Specimen of the Week: Week Sixty-Seven
By Emma-Louise Nicholls, on 21 January 2013
In less than three months, my sister is going to fly to Morocco. To run one hundred and fifty six miles. Within six days. Through the Sahara Desert. Carrying everything she needs on her back. No, I’m not kidding. To add to this already incredible (or incredibly insane) feat, she is battling a hip injury AND, will be camping in the desert quite probably surrounded by armies of her worst nightmare. SPIDERS. Not original, but not to be made light of, arachnophobia is a real issue. Besides spiders (for which I fear there is no hope for her rehab), there is another species she may well also come across, that is in severe danger of, at first glance, resulting in arachnophobic shrieking. In an attempt to avoid slipper and flip-flop deployment should the two of them meet, I want to introduce you and her to this special species, in the hope that you both will reach a level of peaceful appreciation, or at the very least an understanding that they are not in fact spiders to be feared, and squished. This week’s Specimen of the Week is…
1) No they are NOT spiders, there’s no need to cover the picture up. They just really rather resemble spiders, that’s all. Solifugids are known (by those who are actually aware that they exist) by a range of names including solpugids, camel spiders, false spiders, roman spiders, sun spiders and wind scorpions. Even though they are not spiders, per se, for the sake of your reading fatigue, we shall choose the name ‘camel spiders’ to refer to them from now on. Despite not being well known, they are actually a large and diverse group.
2) Oh ok ok, they are related to spiders. Loosely. Well not that loosely. Camel spiders belong in the family Solifugidae which is an order within the class ‘Arachnida’. Yeah yeah alright, they are technically arachnids. But they are not spiders! They’re like… half brothers. Camel spiders, as I’m sure you’ve noticed from the images, have ten legs. See? Not spidery at all.
3) Despite having to coordinate so many legs, camel spiders are capable of tremendous speeds and can power across the sand at up to 53cm per second, in short bursts. That’s pretty fast FYI. Species range in total body length from the teeny tiny, just a few milimetres long, to the more substantial varieties of up to 10 centimetres. Every species of camel spider is a highly specialised predator. They have powerful segmented pincer-like appendages called chelicerae which aid their munching on prey.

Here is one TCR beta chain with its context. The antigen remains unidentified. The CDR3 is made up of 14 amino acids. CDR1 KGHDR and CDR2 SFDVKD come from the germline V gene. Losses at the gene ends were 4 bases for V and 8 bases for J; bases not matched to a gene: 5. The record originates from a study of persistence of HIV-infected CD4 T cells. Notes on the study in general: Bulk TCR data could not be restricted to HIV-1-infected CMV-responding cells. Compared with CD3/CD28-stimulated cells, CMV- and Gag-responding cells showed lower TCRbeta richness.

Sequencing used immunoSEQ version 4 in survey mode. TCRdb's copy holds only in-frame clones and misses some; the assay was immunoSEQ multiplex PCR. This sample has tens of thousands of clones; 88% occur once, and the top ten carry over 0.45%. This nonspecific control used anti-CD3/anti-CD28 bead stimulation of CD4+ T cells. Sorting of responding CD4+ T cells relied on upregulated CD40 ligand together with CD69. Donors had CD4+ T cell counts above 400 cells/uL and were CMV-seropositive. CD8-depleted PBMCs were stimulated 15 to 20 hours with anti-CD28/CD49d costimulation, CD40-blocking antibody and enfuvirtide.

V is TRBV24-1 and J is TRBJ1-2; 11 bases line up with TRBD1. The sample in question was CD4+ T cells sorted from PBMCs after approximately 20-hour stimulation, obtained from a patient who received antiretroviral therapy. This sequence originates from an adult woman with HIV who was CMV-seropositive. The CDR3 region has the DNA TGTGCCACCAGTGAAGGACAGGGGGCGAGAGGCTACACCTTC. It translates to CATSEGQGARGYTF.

4) Camel spiders are extremophiles. Oh yeah. This essentially means that they live in areas that exhibit extreme environmental conditions. They are subjected to very high temperatures in the daytime and extremely low temperatures and low relative humidity at night. Sounds like a lot of hard work. I mean if you went there on holiday, what would you pack?
5) Despite their affinity to spiders and scorpions, studies suggest that solifugids do not possess venom. See? Much friendlier. Errr… there may be one teeny tiny exception though. A camel spider found in India is potentially venomous, but that shouldn’t count against the entire group. And it’s unconfirmed anyway. In terms of arthropods (invertebrates with an exoskeleton, a segmented body and jointed legs), camel spiders rule the school in their environments. They prey upon insects and other arachnids such as various species of spider. There you are, they’re not friendly to spiders either, my sister and them could be the best of friends.
Special additional fact number 6) Camel spiders are the subject of very cool mimicry by a species of viper from western Iran. The tip of the tail is beige, bulbous and surrounded by scales that form ‘leg-like’ projections, making it look strikingly similar to a camel spider. This species of viper frequently feeds on birds, which frequently feed on camel spiders. By hiding in a bush with the tail poking out and wiggling it around, the viper lures birds and other desert-dwelling predators in, making them think they’re about to get a camel spider flavoured lunch. The snake then launches out and grabs the would-be predator, making them into snake-prey. Clever.
Emma-Louise Nicholls is the Museum Assistant at the Grant Museum of Zoology